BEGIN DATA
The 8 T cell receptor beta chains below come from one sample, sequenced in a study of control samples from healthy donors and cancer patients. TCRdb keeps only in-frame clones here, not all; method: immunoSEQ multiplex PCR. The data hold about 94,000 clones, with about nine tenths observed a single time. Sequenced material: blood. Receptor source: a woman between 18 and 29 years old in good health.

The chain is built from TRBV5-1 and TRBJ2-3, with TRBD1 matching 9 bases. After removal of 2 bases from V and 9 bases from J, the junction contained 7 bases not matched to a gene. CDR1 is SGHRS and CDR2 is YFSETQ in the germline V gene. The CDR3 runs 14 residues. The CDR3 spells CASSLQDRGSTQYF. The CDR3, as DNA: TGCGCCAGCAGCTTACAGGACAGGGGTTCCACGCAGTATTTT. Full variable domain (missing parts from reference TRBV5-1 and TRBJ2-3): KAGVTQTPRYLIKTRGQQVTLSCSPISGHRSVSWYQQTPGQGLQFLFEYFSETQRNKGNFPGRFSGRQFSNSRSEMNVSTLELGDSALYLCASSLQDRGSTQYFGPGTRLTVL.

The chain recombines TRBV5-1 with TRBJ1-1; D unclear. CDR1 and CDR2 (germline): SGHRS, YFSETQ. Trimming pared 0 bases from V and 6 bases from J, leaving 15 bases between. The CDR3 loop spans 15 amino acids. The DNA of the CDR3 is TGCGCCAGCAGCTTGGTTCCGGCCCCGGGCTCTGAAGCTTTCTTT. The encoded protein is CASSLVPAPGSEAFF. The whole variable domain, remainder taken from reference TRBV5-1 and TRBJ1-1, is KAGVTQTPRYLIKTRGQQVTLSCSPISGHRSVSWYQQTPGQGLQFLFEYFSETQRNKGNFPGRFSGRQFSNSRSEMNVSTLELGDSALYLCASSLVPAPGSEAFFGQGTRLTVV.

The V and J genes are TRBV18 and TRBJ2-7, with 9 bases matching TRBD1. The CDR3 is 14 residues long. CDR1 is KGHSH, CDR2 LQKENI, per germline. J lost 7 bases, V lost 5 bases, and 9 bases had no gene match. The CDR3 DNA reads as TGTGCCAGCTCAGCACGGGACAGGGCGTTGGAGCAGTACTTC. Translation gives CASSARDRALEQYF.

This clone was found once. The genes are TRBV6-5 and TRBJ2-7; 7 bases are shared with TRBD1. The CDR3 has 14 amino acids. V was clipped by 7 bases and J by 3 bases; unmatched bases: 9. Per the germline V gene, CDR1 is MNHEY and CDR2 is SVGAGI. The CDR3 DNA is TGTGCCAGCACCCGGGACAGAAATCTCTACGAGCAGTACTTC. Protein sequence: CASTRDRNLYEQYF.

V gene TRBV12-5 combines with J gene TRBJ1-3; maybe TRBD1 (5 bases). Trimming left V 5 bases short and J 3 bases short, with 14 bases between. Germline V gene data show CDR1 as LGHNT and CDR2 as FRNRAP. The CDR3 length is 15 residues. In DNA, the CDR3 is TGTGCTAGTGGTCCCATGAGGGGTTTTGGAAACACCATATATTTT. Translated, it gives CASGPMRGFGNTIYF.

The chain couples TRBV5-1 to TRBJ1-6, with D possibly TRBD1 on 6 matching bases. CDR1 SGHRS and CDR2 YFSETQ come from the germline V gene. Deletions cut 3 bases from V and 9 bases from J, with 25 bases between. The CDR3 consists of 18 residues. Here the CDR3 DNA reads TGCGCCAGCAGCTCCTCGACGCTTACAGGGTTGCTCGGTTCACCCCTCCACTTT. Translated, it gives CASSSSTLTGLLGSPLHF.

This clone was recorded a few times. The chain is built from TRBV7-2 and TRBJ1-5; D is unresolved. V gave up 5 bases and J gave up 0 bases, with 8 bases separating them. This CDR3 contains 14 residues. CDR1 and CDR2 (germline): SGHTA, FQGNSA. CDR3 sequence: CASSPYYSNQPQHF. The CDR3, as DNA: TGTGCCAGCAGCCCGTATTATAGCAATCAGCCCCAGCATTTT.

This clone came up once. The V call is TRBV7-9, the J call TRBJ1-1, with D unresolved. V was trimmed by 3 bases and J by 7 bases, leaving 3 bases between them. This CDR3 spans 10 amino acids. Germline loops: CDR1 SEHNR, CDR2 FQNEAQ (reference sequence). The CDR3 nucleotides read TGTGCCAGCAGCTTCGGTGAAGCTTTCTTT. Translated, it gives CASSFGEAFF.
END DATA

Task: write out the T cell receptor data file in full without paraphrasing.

The 8 T cell receptor beta chains below come from one sample, sequenced in a study of control samples from healthy donors and cancer patients. TCRdb keeps only in-frame clones here, not all; method: immunoSEQ multiplex PCR. The data hold about 94,000 clones, with about nine tenths observed a single time. Sequenced material: blood. Receptor source: a woman between 18 and 29 years old in good health.

The chain is built from TRBV5-1 and TRBJ2-3, with TRBD1 matching 9 bases. After removal of 2 bases from V and 9 bases from J, the junction contained 7 bases not matched to a gene. CDR1 is SGHRS and CDR2 is YFSETQ in the germline V gene. The CDR3 runs 14 residues. The CDR3 spells CASSLQDRGSTQYF. The CDR3, as DNA: TGCGCCAGCAGCTTACAGGACAGGGGTTCCACGCAGTATTTT. Full variable domain (missing parts from reference TRBV5-1 and TRBJ2-3): KAGVTQTPRYLIKTRGQQVTLSCSPISGHRSVSWYQQTPGQGLQFLFEYFSETQRNKGNFPGRFSGRQFSNSRSEMNVSTLELGDSALYLCASSLQDRGSTQYFGPGTRLTVL.

The chain recombines TRBV5-1 with TRBJ1-1; D unclear. CDR1 and CDR2 (germline): SGHRS, YFSETQ. Trimming pared 0 bases from V and 6 bases from J, leaving 15 bases between. The CDR3 loop spans 15 amino acids. The DNA of the CDR3 is TGCGCCAGCAGCTTGGTTCCGGCCCCGGGCTCTGAAGCTTTCTTT. The encoded protein is CASSLVPAPGSEAFF. The whole variable domain, remainder taken from reference TRBV5-1 and TRBJ1-1, is KAGVTQTPRYLIKTRGQQVTLSCSPISGHRSVSWYQQTPGQGLQFLFEYFSETQRNKGNFPGRFSGRQFSNSRSEMNVSTLELGDSALYLCASSLVPAPGSEAFFGQGTRLTVV.

The V and J genes are TRBV18 and TRBJ2-7, with 9 bases matching TRBD1. The CDR3 is 14 residues long. CDR1 is KGHSH, CDR2 LQKENI, per germline. J lost 7 bases, V lost 5 bases, and 9 bases had no gene match. The CDR3 DNA reads as TGTGCCAGCTCAGCACGGGACAGGGCGTTGGAGCAGTACTTC. Translation gives CASSARDRALEQYF.

This clone was found once. The genes are TRBV6-5 and TRBJ2-7; 7 bases are shared with TRBD1. The CDR3 has 14 amino acids. V was clipped by 7 bases and J by 3 bases; unmatched bases: 9. Per the germline V gene, CDR1 is MNHEY and CDR2 is SVGAGI. The CDR3 DNA is TGTGCCAGCACCCGGGACAGAAATCTCTACGAGCAGTACTTC. Protein sequence: CASTRDRNLYEQYF.

V gene TRBV12-5 combines with J gene TRBJ1-3; maybe TRBD1 (5 bases). Trimming left V 5 bases short and J 3 bases short, with 14 bases between. Germline V gene data show CDR1 as LGHNT and CDR2 as FRNRAP. The CDR3 length is 15 residues. In DNA, the CDR3 is TGTGCTAGTGGTCCCATGAGGGGTTTTGGAAACACCATATATTTT. Translated, it gives CASGPMRGFGNTIYF.

The chain couples TRBV5-1 to TRBJ1-6, with D possibly TRBD1 on 6 matching bases. CDR1 SGHRS and CDR2 YFSETQ come from the germline V gene. Deletions cut 3 bases from V and 9 bases from J, with 25 bases between. The CDR3 consists of 18 residues. Here the CDR3 DNA reads TGCGCCAGCAGCTCCTCGACGCTTACAGGGTTGCTCGGTTCACCCCTCCACTTT. Translated, it gives CASSSSTLTGLLGSPLHF.

This clone was recorded a few times. The chain is built from TRBV7-2 and TRBJ1-5; D is unresolved. V gave up 5 bases and J gave up 0 bases, with 8 bases separating them. This CDR3 contains 14 residues. CDR1 and CDR2 (germline): SGHTA, FQGNSA. CDR3 sequence: CASSPYYSNQPQHF. The CDR3, as DNA: TGTGCCAGCAGCCCGTATTATAGCAATCAGCCCCAGCATTTT.

This clone came up once. The V call is TRBV7-9, the J call TRBJ1-1, with D unresolved. V was trimmed by 3 bases and J by 7 bases, leaving 3 bases between them. This CDR3 spans 10 amino acids. Germline loops: CDR1 SEHNR, CDR2 FQNEAQ (reference sequence). The CDR3 nucleotides read TGTGCCAGCAGCTTCGGTGAAGCTTTCTTT. Translated, it gives CASSFGEAFF.